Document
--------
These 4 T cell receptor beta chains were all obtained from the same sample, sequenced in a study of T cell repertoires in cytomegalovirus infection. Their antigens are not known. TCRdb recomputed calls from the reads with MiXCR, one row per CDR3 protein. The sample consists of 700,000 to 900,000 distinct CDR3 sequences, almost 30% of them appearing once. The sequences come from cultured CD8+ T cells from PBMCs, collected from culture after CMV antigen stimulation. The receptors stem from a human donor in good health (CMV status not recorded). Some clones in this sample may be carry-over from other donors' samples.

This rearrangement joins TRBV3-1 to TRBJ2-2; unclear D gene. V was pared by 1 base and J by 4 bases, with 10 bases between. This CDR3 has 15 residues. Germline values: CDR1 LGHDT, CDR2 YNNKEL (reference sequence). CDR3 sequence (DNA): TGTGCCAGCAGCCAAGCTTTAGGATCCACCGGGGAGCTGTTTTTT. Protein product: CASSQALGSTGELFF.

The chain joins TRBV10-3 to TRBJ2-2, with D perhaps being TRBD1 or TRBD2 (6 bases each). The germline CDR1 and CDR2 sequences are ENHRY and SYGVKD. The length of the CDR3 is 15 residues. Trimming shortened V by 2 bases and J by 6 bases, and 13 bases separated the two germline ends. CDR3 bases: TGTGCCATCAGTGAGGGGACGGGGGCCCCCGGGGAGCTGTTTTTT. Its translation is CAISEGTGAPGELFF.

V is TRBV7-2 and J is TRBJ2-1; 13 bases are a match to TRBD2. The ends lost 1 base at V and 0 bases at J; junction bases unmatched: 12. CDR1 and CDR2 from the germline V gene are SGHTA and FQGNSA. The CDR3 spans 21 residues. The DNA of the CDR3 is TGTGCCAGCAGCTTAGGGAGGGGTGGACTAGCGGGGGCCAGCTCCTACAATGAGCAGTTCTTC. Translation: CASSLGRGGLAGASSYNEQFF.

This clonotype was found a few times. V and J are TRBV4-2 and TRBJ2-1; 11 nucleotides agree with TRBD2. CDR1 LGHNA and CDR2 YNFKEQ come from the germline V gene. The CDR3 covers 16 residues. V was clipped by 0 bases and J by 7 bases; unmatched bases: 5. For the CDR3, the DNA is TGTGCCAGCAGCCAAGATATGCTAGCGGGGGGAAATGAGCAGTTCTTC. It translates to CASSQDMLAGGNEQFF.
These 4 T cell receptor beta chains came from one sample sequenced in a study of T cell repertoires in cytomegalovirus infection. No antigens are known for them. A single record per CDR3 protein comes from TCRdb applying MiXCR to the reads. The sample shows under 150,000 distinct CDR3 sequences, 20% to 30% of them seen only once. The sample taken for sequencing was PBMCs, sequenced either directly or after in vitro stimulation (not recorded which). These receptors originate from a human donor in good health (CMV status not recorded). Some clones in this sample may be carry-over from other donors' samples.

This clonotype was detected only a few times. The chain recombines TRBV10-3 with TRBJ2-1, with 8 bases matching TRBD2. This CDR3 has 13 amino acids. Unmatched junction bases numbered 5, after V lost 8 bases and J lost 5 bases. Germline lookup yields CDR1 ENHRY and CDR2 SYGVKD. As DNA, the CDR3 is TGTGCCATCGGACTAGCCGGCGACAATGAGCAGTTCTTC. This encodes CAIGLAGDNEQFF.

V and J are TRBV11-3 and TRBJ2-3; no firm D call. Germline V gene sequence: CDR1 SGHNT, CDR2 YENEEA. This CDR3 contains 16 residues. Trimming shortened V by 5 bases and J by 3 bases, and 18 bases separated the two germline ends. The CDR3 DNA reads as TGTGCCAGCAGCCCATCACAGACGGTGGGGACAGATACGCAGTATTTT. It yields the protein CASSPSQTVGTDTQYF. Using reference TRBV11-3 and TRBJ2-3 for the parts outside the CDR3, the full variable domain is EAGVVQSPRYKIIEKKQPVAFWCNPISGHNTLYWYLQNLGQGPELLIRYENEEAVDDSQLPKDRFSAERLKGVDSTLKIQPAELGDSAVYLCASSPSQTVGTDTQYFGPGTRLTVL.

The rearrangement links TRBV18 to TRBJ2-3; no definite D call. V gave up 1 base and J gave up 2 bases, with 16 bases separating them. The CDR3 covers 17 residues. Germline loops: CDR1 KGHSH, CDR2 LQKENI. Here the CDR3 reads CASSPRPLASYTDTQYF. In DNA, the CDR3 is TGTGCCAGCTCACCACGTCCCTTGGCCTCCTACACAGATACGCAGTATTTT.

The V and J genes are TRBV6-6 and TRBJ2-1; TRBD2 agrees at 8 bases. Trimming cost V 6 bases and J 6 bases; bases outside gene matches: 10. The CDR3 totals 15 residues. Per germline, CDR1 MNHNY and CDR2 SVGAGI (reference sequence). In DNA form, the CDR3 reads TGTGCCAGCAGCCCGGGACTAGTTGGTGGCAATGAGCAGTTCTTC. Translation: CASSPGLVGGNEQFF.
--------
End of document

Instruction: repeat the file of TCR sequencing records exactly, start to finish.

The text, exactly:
These 4 T cell receptor beta chains were all obtained from the same sample, sequenced in a study of T cell repertoires in cytomegalovirus infection. Their antigens are not known. TCRdb recomputed calls from the reads with MiXCR, one row per CDR3 protein. The sample consists of 700,000 to 900,000 distinct CDR3 sequences, almost 30% of them appearing once. The sequences come from cultured CD8+ T cells from PBMCs, collected from culture after CMV antigen stimulation. The receptors stem from a human donor in good health (CMV status not recorded). Some clones in this sample may be carry-over from other donors' samples.

This rearrangement joins TRBV3-1 to TRBJ2-2; unclear D gene. V was pared by 1 base and J by 4 bases, with 10 bases between. This CDR3 has 15 residues. Germline values: CDR1 LGHDT, CDR2 YNNKEL (reference sequence). CDR3 sequence (DNA): TGTGCCAGCAGCCAAGCTTTAGGATCCACCGGGGAGCTGTTTTTT. Protein product: CASSQALGSTGELFF.

The chain joins TRBV10-3 to TRBJ2-2, with D perhaps being TRBD1 or TRBD2 (6 bases each). The germline CDR1 and CDR2 sequences are ENHRY and SYGVKD. The length of the CDR3 is 15 residues. Trimming shortened V by 2 bases and J by 6 bases, and 13 bases separated the two germline ends. CDR3 bases: TGTGCCATCAGTGAGGGGACGGGGGCCCCCGGGGAGCTGTTTTTT. Its translation is CAISEGTGAPGELFF.

V is TRBV7-2 and J is TRBJ2-1; 13 bases are a match to TRBD2. The ends lost 1 base at V and 0 bases at J; junction bases unmatched: 12. CDR1 and CDR2 from the germline V gene are SGHTA and FQGNSA. The CDR3 spans 21 residues. The DNA of the CDR3 is TGTGCCAGCAGCTTAGGGAGGGGTGGACTAGCGGGGGCCAGCTCCTACAATGAGCAGTTCTTC. Translation: CASSLGRGGLAGASSYNEQFF.

This clonotype was found a few times. V and J are TRBV4-2 and TRBJ2-1; 11 nucleotides agree with TRBD2. CDR1 LGHNA and CDR2 YNFKEQ come from the germline V gene. The CDR3 covers 16 residues. V was clipped by 0 bases and J by 7 bases; unmatched bases: 5. For the CDR3, the DNA is TGTGCCAGCAGCCAAGATATGCTAGCGGGGGGAAATGAGCAGTTCTTC. It translates to CASSQDMLAGGNEQFF.
These 4 T cell receptor beta chains came from one sample sequenced in a study of T cell repertoires in cytomegalovirus infection. No antigens are known for them. A single record per CDR3 protein comes from TCRdb applying MiXCR to the reads. The sample shows under 150,000 distinct CDR3 sequences, 20% to 30% of them seen only once. The sample taken for sequencing was PBMCs, sequenced either directly or after in vitro stimulation (not recorded which). These receptors originate from a human donor in good health (CMV status not recorded). Some clones in this sample may be carry-over from other donors' samples.

This clonotype was detected only a few times. The chain recombines TRBV10-3 with TRBJ2-1, with 8 bases matching TRBD2. This CDR3 has 13 amino acids. Unmatched junction bases numbered 5, after V lost 8 bases and J lost 5 bases. Germline lookup yields CDR1 ENHRY and CDR2 SYGVKD. As DNA, the CDR3 is TGTGCCATCGGACTAGCCGGCGACAATGAGCAGTTCTTC. This encodes CAIGLAGDNEQFF.

V and J are TRBV11-3 and TRBJ2-3; no firm D call. Germline V gene sequence: CDR1 SGHNT, CDR2 YENEEA. This CDR3 contains 16 residues. Trimming shortened V by 5 bases and J by 3 bases, and 18 bases separated the two germline ends. The CDR3 DNA reads as TGTGCCAGCAGCCCATCACAGACGGTGGGGACAGATACGCAGTATTTT. It yields the protein CASSPSQTVGTDTQYF. Using reference TRBV11-3 and TRBJ2-3 for the parts outside the CDR3, the full variable domain is EAGVVQSPRYKIIEKKQPVAFWCNPISGHNTLYWYLQNLGQGPELLIRYENEEAVDDSQLPKDRFSAERLKGVDSTLKIQPAELGDSAVYLCASSPSQTVGTDTQYFGPGTRLTVL.

The rearrangement links TRBV18 to TRBJ2-3; no definite D call. V gave up 1 base and J gave up 2 bases, with 16 bases separating them. The CDR3 covers 17 residues. Germline loops: CDR1 KGHSH, CDR2 LQKENI. Here the CDR3 reads CASSPRPLASYTDTQYF. In DNA, the CDR3 is TGTGCCAGCTCACCACGTCCCTTGGCCTCCTACACAGATACGCAGTATTTT.

The V and J genes are TRBV6-6 and TRBJ2-1; TRBD2 agrees at 8 bases. Trimming cost V 6 bases and J 6 bases; bases outside gene matches: 10. The CDR3 totals 15 residues. Per germline, CDR1 MNHNY and CDR2 SVGAGI (reference sequence). In DNA form, the CDR3 reads TGTGCCAGCAGCCCGGGACTAGTTGGTGGCAATGAGCAGTTCTTC. Translation: CASSPGLVGGNEQFF.